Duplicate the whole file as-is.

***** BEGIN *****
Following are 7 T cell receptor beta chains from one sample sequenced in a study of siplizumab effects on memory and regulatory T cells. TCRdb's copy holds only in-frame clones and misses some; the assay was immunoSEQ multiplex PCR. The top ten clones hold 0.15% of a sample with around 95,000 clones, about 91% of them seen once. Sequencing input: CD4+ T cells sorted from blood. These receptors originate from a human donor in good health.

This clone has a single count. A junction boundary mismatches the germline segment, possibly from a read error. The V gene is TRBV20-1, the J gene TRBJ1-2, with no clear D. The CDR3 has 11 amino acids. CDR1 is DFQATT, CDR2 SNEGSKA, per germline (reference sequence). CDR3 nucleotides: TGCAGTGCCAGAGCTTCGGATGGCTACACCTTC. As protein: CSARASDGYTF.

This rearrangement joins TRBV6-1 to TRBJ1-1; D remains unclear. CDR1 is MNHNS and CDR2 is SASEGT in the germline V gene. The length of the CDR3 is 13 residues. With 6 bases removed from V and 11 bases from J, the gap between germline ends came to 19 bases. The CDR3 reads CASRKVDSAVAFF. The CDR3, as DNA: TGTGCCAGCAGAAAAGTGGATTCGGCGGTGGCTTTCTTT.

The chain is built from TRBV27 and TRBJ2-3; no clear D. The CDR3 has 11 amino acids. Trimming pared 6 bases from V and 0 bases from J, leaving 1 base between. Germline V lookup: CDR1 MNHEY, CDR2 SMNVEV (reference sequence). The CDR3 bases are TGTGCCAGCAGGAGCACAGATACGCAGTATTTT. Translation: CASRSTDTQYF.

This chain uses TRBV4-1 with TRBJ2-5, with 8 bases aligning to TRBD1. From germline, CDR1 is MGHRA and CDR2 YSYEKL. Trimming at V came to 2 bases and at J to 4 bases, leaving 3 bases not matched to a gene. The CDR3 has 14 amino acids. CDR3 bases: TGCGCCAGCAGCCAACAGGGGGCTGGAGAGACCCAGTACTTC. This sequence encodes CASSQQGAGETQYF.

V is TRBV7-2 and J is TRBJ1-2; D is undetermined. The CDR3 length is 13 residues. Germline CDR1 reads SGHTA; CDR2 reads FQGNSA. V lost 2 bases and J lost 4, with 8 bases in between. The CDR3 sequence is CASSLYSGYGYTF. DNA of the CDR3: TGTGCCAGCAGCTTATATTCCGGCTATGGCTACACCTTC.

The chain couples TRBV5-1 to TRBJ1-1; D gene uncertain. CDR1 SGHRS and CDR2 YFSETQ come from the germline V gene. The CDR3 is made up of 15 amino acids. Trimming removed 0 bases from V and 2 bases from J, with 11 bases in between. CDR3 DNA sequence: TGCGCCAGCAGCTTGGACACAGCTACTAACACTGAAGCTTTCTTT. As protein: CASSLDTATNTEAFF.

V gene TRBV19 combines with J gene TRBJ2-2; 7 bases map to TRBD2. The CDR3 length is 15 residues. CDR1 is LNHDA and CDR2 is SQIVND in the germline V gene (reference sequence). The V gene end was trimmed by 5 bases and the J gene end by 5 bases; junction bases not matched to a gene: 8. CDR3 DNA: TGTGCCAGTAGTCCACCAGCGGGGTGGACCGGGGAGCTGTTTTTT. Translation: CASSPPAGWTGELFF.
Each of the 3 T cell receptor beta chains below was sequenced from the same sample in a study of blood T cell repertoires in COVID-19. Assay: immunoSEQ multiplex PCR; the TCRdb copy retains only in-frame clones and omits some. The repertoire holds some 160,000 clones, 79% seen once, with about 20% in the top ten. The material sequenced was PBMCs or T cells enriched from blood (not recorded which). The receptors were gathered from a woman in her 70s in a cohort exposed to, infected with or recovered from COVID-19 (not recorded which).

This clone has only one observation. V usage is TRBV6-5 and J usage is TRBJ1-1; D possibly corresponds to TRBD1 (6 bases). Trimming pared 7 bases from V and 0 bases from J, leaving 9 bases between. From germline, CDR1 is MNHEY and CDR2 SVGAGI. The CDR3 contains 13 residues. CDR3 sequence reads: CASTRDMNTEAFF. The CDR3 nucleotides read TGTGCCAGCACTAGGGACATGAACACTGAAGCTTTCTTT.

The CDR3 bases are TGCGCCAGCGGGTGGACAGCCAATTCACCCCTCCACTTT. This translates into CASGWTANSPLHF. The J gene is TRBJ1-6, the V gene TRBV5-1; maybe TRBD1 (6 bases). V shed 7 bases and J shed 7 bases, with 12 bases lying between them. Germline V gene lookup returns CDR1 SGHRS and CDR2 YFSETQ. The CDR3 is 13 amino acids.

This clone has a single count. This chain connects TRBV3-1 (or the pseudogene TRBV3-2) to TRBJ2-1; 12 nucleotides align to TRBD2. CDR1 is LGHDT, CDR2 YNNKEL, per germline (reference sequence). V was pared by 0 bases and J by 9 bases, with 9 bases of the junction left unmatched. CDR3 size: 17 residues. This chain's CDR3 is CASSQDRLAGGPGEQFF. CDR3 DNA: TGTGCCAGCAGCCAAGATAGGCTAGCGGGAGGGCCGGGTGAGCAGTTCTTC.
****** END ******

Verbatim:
Following are 7 T cell receptor beta chains from one sample sequenced in a study of siplizumab effects on memory and regulatory T cells. TCRdb's copy holds only in-frame clones and misses some; the assay was immunoSEQ multiplex PCR. The top ten clones hold 0.15% of a sample with around 95,000 clones, about 91% of them seen once. Sequencing input: CD4+ T cells sorted from blood. These receptors originate from a human donor in good health.

This clone has a single count. A junction boundary mismatches the germline segment, possibly from a read error. The V gene is TRBV20-1, the J gene TRBJ1-2, with no clear D. The CDR3 has 11 amino acids. CDR1 is DFQATT, CDR2 SNEGSKA, per germline (reference sequence). CDR3 nucleotides: TGCAGTGCCAGAGCTTCGGATGGCTACACCTTC. As protein: CSARASDGYTF.

This rearrangement joins TRBV6-1 to TRBJ1-1; D remains unclear. CDR1 is MNHNS and CDR2 is SASEGT in the germline V gene. The length of the CDR3 is 13 residues. With 6 bases removed from V and 11 bases from J, the gap between germline ends came to 19 bases. The CDR3 reads CASRKVDSAVAFF. The CDR3, as DNA: TGTGCCAGCAGAAAAGTGGATTCGGCGGTGGCTTTCTTT.

The chain is built from TRBV27 and TRBJ2-3; no clear D. The CDR3 has 11 amino acids. Trimming pared 6 bases from V and 0 bases from J, leaving 1 base between. Germline V lookup: CDR1 MNHEY, CDR2 SMNVEV (reference sequence). The CDR3 bases are TGTGCCAGCAGGAGCACAGATACGCAGTATTTT. Translation: CASRSTDTQYF.

This chain uses TRBV4-1 with TRBJ2-5, with 8 bases aligning to TRBD1. From germline, CDR1 is MGHRA and CDR2 YSYEKL. Trimming at V came to 2 bases and at J to 4 bases, leaving 3 bases not matched to a gene. The CDR3 has 14 amino acids. CDR3 bases: TGCGCCAGCAGCCAACAGGGGGCTGGAGAGACCCAGTACTTC. This sequence encodes CASSQQGAGETQYF.

V is TRBV7-2 and J is TRBJ1-2; D is undetermined. The CDR3 length is 13 residues. Germline CDR1 reads SGHTA; CDR2 reads FQGNSA. V lost 2 bases and J lost 4, with 8 bases in between. The CDR3 sequence is CASSLYSGYGYTF. DNA of the CDR3: TGTGCCAGCAGCTTATATTCCGGCTATGGCTACACCTTC.

The chain couples TRBV5-1 to TRBJ1-1; D gene uncertain. CDR1 SGHRS and CDR2 YFSETQ come from the germline V gene. The CDR3 is made up of 15 amino acids. Trimming removed 0 bases from V and 2 bases from J, with 11 bases in between. CDR3 DNA sequence: TGCGCCAGCAGCTTGGACACAGCTACTAACACTGAAGCTTTCTTT. As protein: CASSLDTATNTEAFF.

V gene TRBV19 combines with J gene TRBJ2-2; 7 bases map to TRBD2. The CDR3 length is 15 residues. CDR1 is LNHDA and CDR2 is SQIVND in the germline V gene (reference sequence). The V gene end was trimmed by 5 bases and the J gene end by 5 bases; junction bases not matched to a gene: 8. CDR3 DNA: TGTGCCAGTAGTCCACCAGCGGGGTGGACCGGGGAGCTGTTTTTT. Translation: CASSPPAGWTGELFF.
Each of the 3 T cell receptor beta chains below was sequenced from the same sample in a study of blood T cell repertoires in COVID-19. Assay: immunoSEQ multiplex PCR; the TCRdb copy retains only in-frame clones and omits some. The repertoire holds some 160,000 clones, 79% seen once, with about 20% in the top ten. The material sequenced was PBMCs or T cells enriched from blood (not recorded which). The receptors were gathered from a woman in her 70s in a cohort exposed to, infected with or recovered from COVID-19 (not recorded which).

This clone has only one observation. V usage is TRBV6-5 and J usage is TRBJ1-1; D possibly corresponds to TRBD1 (6 bases). Trimming pared 7 bases from V and 0 bases from J, leaving 9 bases between. From germline, CDR1 is MNHEY and CDR2 SVGAGI. The CDR3 contains 13 residues. CDR3 sequence reads: CASTRDMNTEAFF. The CDR3 nucleotides read TGTGCCAGCACTAGGGACATGAACACTGAAGCTTTCTTT.

The CDR3 bases are TGCGCCAGCGGGTGGACAGCCAATTCACCCCTCCACTTT. This translates into CASGWTANSPLHF. The J gene is TRBJ1-6, the V gene TRBV5-1; maybe TRBD1 (6 bases). V shed 7 bases and J shed 7 bases, with 12 bases lying between them. Germline V gene lookup returns CDR1 SGHRS and CDR2 YFSETQ. The CDR3 is 13 amino acids.

This clone has a single count. This chain connects TRBV3-1 (or the pseudogene TRBV3-2) to TRBJ2-1; 12 nucleotides align to TRBD2. CDR1 is LGHDT, CDR2 YNNKEL, per germline (reference sequence). V was pared by 0 bases and J by 9 bases, with 9 bases of the junction left unmatched. CDR3 size: 17 residues. This chain's CDR3 is CASSQDRLAGGPGEQFF. CDR3 DNA: TGTGCCAGCAGCCAAGATAGGCTAGCGGGAGGGCCGGGTGAGCAGTTCTTC.